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UK PM: US striking Iran cultural sites against ‘international conventions’

January 6, 2020 at 1:55 pm

British Prime Minister Boris Johnson makes a speech during the Conservative Party annual conference in Manchester, United Kingdom on October 02, 2019 [Ray Tang/Anadolu Agency]

UK Prime Minister Boris Johnson said that any US attempt to target Iranian cultural heritage sites would be in breach of international law.

A spokesperson for Johnson said that US President Donald Trump’s threat to hit 52 Iranian sites of cultural heritage would be in breach of international law, but stopped short of calling it a war crime.

“There are international conventions in place that prevent the destruction of cultural heritage,” the statement said.

However, the UK have been generally supportive of the US decision to assassinate Iranian General Qassem Soleimani, with Foreign Minister Dominic Raab saying the UK and US were “on the same page”.

A spokesperson for Johnson said: “States have a right to take action such as this in self-defence and the US have been clear that Soleimani was plotting imminent attacks on American diplomats and military personnel.”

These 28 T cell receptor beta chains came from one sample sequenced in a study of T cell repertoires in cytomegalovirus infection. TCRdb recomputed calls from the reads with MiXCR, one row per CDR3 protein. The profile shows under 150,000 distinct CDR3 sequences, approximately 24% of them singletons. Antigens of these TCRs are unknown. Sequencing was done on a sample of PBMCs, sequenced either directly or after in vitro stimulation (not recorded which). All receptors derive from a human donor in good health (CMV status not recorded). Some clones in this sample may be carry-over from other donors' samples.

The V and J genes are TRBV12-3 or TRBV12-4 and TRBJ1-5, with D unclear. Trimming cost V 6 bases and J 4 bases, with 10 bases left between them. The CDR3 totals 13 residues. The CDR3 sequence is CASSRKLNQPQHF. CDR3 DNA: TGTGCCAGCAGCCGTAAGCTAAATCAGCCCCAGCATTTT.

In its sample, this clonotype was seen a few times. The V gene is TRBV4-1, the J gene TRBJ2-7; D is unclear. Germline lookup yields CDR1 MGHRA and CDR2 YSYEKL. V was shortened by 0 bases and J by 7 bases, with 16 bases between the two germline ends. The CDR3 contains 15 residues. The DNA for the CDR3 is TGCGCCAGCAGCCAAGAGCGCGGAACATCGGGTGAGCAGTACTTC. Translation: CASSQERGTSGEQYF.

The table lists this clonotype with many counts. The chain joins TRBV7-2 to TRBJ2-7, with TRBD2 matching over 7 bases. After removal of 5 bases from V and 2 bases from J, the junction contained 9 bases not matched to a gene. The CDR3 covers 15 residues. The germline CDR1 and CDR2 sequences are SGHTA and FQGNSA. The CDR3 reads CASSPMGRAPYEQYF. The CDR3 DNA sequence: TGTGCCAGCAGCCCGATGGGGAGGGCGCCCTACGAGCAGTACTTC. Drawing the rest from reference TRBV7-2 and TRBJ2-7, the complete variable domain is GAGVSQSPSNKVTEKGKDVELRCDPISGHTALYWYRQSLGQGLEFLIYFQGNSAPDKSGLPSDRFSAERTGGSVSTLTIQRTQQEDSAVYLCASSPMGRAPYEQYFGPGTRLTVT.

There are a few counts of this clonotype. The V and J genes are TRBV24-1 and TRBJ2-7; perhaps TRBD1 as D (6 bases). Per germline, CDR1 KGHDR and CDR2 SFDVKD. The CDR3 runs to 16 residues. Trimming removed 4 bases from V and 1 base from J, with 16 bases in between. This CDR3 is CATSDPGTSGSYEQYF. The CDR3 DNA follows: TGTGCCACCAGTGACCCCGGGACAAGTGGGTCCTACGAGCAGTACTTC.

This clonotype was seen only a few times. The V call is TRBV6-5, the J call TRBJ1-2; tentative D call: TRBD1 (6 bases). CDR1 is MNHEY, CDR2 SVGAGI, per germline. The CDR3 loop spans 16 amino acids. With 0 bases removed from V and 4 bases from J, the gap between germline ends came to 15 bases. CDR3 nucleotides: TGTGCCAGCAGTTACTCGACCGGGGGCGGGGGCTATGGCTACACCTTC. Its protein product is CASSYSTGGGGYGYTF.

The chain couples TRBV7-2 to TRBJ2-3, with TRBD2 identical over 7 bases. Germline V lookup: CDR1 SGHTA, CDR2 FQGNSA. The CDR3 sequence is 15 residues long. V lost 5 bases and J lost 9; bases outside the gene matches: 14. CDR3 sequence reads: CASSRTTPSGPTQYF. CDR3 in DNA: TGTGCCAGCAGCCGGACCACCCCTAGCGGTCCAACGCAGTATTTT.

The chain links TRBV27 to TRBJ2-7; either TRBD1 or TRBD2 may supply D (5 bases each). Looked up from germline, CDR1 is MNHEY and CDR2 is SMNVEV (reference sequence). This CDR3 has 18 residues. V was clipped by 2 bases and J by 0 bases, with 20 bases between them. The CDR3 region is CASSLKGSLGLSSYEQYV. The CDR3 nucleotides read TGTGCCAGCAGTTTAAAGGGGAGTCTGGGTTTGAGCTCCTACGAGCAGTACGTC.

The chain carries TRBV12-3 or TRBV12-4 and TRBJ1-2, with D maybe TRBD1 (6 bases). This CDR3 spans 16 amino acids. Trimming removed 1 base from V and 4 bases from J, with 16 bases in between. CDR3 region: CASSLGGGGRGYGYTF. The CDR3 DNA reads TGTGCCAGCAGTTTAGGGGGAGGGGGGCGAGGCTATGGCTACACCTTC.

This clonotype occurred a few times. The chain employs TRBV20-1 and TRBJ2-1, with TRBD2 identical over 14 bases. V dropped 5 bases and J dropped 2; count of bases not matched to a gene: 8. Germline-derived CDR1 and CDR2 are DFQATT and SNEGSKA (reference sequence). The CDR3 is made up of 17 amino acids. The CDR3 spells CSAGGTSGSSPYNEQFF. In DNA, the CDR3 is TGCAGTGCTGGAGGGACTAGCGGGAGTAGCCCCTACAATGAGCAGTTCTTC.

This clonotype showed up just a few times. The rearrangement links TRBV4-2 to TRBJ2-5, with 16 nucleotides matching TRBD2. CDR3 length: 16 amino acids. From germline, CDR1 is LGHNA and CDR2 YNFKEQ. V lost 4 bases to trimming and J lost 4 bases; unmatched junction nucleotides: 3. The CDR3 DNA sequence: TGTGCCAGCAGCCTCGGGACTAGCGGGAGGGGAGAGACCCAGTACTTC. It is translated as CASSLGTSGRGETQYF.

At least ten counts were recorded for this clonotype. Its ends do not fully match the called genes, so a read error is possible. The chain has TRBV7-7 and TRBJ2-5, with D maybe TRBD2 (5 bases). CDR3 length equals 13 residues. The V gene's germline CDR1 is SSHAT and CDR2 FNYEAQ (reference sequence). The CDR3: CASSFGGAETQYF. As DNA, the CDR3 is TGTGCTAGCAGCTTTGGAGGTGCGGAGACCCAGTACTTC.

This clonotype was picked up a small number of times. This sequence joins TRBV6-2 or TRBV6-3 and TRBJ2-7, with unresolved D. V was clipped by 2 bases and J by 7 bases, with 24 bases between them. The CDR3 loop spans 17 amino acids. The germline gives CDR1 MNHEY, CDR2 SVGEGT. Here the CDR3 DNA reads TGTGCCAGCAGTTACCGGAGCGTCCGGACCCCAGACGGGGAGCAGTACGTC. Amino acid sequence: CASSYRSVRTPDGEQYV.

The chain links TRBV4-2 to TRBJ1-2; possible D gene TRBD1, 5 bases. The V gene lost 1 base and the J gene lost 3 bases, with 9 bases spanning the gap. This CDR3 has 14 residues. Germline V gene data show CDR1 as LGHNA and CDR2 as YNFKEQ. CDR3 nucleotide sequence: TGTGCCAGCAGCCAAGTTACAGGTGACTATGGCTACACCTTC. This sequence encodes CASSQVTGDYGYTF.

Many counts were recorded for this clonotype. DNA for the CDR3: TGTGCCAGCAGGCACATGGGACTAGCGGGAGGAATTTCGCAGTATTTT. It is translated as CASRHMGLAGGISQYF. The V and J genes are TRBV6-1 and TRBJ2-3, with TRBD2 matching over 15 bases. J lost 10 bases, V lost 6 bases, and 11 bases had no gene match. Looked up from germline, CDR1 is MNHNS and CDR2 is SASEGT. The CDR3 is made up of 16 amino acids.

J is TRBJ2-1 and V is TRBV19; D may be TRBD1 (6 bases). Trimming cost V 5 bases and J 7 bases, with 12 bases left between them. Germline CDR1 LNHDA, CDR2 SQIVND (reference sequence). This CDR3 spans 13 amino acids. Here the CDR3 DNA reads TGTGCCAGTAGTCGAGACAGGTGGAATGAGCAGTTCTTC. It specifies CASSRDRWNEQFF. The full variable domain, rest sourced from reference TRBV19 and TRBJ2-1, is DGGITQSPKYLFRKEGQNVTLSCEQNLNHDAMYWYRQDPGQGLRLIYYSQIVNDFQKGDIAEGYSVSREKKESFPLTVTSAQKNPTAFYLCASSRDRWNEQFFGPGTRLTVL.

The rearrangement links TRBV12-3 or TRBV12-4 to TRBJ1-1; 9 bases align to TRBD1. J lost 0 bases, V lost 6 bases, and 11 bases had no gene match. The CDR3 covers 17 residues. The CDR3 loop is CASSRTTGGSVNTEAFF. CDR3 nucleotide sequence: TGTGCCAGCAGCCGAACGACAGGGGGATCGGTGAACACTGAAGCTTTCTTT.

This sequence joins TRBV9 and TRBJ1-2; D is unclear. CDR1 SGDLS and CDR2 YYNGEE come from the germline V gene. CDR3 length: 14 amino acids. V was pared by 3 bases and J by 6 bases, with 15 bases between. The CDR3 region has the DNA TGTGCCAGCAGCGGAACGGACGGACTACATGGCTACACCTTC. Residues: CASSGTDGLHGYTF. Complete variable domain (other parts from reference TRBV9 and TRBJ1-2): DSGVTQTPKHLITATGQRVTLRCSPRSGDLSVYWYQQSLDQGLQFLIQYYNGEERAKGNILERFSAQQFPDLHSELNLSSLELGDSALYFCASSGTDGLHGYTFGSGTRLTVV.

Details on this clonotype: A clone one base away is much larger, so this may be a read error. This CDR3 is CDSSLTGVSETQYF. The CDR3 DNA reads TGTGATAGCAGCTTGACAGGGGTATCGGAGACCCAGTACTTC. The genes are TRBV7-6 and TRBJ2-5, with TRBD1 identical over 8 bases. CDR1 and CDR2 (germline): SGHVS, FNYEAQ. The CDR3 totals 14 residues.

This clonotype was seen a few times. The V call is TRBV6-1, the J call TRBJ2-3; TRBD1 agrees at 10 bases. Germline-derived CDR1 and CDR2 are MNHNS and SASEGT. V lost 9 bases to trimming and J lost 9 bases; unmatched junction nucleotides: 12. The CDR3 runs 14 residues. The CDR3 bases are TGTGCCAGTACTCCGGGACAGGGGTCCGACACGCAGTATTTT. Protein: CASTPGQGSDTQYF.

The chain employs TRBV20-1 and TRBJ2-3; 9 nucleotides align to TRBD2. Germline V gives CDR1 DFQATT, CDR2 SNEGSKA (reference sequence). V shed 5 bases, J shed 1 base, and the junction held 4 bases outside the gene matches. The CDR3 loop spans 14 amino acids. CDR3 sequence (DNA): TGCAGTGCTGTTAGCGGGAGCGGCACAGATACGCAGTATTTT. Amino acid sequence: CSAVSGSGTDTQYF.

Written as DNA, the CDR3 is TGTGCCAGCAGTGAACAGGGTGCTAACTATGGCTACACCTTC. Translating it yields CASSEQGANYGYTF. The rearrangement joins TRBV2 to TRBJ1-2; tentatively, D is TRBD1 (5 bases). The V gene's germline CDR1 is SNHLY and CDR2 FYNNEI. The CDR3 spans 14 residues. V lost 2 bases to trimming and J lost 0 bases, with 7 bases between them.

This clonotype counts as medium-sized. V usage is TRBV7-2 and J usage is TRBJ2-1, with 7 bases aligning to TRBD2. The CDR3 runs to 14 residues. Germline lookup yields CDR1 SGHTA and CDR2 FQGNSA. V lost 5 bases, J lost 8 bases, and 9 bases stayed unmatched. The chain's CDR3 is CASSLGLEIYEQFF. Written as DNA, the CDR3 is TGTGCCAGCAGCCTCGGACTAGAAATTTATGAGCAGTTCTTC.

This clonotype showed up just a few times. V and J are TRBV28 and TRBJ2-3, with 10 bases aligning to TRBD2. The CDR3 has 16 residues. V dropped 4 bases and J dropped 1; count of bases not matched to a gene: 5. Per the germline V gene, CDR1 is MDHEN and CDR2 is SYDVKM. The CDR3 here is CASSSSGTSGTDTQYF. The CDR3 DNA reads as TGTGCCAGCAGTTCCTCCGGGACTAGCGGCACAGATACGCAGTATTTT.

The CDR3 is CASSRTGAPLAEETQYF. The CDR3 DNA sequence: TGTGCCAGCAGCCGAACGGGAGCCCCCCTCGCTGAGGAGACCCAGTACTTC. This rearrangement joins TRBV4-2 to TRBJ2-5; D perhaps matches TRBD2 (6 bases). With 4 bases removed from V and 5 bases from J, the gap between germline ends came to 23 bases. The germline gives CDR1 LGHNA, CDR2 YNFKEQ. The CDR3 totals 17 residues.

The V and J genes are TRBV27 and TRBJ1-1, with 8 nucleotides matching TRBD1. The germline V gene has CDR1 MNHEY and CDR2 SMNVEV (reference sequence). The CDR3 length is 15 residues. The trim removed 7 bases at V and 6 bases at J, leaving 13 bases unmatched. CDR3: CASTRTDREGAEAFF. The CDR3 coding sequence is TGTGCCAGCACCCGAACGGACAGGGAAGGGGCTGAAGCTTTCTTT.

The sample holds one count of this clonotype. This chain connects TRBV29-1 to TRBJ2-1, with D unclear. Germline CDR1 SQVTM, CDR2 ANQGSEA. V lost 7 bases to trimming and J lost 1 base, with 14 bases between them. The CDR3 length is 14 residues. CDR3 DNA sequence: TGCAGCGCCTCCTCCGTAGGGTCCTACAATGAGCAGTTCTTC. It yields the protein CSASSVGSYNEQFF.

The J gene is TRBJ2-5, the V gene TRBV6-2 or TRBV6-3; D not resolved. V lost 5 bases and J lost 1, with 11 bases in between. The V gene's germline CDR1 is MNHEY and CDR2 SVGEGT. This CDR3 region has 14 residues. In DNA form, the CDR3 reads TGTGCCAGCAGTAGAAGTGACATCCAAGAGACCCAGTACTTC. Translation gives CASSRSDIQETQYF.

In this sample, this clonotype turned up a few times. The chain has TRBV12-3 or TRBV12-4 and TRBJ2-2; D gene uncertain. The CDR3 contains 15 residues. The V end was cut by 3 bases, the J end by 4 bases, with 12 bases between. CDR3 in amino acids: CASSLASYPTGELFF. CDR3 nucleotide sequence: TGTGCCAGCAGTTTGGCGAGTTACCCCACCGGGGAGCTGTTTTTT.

READ: ‘Low point in US politics’ as Pence shares ‘crazy conspiracy theory’ about Iran

The US has so far provided little evidence to support this claim.

Trump renewed his threats to hit Iran “very fast and hard” with attacks on sites of cultural heritage if the country retaliated against America’s assassination of its top general.

He said: “They’re allowed to kill our people. They’re allowed to torture and maim our people. They’re allowed to use roadside bombs and blow up our people. And we’re not allowed to touch their cultural sites? It doesn’t work that way.”

Destroying sites of cultural heritage is considered a war crime, and a tactic used regularly by terror group Daesh.

Johnson has also urged Iraqi parliament to reconsider its decision to force foreign troops out of the country, claiming their presence helps with the fight against Daesh, adding he will press for UK troops to remain in the country.

Johnson was forced to cut his luxury holiday on the private Caribbean island of Mustique short amid opposition pressure to address the escalating situation with Iran, initially leaving Raab to deal with the fallout.

READ: ‘US is entitled to defend itself’ says UK, urges Iran to ‘take diplomatic route’